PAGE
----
The National Association of Charitable Gift Planners (CGP) undertook a survey of its members this spring, and President and CEO Michael Kenyon shared some preliminary findings that highlighted the differences between young and mature gift planning programs. The largest group of nonprofit survey respondents reported their organization has been involved in “planned giving” for 30 or more years. The next largest group of survey respondents indicated they think their organization has been cultivating planned giving donors for just one to three years.
Here are a few of the significant differences between mature and young programs:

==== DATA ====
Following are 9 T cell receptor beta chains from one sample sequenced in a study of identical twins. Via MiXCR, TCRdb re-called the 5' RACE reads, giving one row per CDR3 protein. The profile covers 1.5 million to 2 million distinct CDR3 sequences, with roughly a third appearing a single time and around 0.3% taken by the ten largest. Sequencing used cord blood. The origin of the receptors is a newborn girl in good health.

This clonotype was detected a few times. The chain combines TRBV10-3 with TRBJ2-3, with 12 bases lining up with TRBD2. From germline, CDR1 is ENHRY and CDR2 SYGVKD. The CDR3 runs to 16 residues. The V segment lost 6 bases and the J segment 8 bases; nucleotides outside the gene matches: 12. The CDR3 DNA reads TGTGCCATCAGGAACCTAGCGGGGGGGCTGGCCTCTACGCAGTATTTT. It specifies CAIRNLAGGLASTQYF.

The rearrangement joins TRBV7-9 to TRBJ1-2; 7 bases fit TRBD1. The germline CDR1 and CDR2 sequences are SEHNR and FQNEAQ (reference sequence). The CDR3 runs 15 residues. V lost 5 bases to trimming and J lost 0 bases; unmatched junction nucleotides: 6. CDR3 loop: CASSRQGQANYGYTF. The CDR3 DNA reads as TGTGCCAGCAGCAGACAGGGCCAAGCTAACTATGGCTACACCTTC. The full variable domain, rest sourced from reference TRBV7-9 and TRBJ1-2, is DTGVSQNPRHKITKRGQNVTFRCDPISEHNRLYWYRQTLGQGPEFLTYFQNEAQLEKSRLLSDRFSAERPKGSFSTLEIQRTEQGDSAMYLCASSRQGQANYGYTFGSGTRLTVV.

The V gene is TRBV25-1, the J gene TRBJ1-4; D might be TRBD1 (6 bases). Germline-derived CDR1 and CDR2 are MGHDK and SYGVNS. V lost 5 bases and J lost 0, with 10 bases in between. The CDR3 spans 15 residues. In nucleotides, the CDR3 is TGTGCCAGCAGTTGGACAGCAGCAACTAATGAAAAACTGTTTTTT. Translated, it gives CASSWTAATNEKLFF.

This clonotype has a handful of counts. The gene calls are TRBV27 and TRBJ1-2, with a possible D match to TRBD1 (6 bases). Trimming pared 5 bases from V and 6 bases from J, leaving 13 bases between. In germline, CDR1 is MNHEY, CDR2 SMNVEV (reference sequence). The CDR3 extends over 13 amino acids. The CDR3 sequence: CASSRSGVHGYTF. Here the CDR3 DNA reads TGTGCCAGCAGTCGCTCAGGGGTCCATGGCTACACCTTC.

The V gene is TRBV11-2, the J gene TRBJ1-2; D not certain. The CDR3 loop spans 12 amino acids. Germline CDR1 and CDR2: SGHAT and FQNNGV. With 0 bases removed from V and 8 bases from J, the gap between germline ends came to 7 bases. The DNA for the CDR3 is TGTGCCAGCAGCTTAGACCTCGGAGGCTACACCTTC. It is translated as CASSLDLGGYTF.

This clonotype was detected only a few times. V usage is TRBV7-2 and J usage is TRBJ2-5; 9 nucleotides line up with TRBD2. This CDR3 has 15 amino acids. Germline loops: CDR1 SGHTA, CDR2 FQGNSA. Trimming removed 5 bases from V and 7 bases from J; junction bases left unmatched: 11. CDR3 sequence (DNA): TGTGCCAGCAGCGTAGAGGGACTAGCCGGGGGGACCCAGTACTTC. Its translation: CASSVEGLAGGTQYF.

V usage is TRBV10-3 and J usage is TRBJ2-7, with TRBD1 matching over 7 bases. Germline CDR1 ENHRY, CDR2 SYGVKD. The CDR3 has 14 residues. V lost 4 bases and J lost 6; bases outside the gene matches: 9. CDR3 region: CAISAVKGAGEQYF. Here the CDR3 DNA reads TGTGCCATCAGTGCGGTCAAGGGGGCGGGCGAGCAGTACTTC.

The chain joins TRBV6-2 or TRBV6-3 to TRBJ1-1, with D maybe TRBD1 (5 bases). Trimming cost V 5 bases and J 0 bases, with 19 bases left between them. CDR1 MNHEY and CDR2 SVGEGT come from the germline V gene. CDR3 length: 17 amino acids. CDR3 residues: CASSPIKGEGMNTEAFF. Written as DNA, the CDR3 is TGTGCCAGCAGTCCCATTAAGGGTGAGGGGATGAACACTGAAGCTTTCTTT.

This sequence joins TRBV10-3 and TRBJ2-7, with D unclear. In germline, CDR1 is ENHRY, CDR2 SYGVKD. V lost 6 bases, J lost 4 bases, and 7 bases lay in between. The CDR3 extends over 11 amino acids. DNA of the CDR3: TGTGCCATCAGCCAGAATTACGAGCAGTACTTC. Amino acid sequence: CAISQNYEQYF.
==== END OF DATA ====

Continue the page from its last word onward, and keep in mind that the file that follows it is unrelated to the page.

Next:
1. When fundraisers collaborate on a gift, mature programs are more likely to give credit to each fundraiser involved in the gift.
2. Mature programs are more likely to focus on actual bequest revenue realized annually rather than merely counting bequest
3. Mature programs are more likely to report all kinds of noncash gifts, especially publicly traded securities and gifts from
qualified retirement plans, such as IRAs.
4. Mature programs are more likely to have a planned giving specialist on staff.
5. Mature programs are more likely to report more than 10% of annual fundraising revenue is realized from planned gifts. In fact, 41% of mature programs reported they received 20-50% of annual fundraising revenue in the form of planned gifts. Only 12% of young planned giving programs reported that level of success.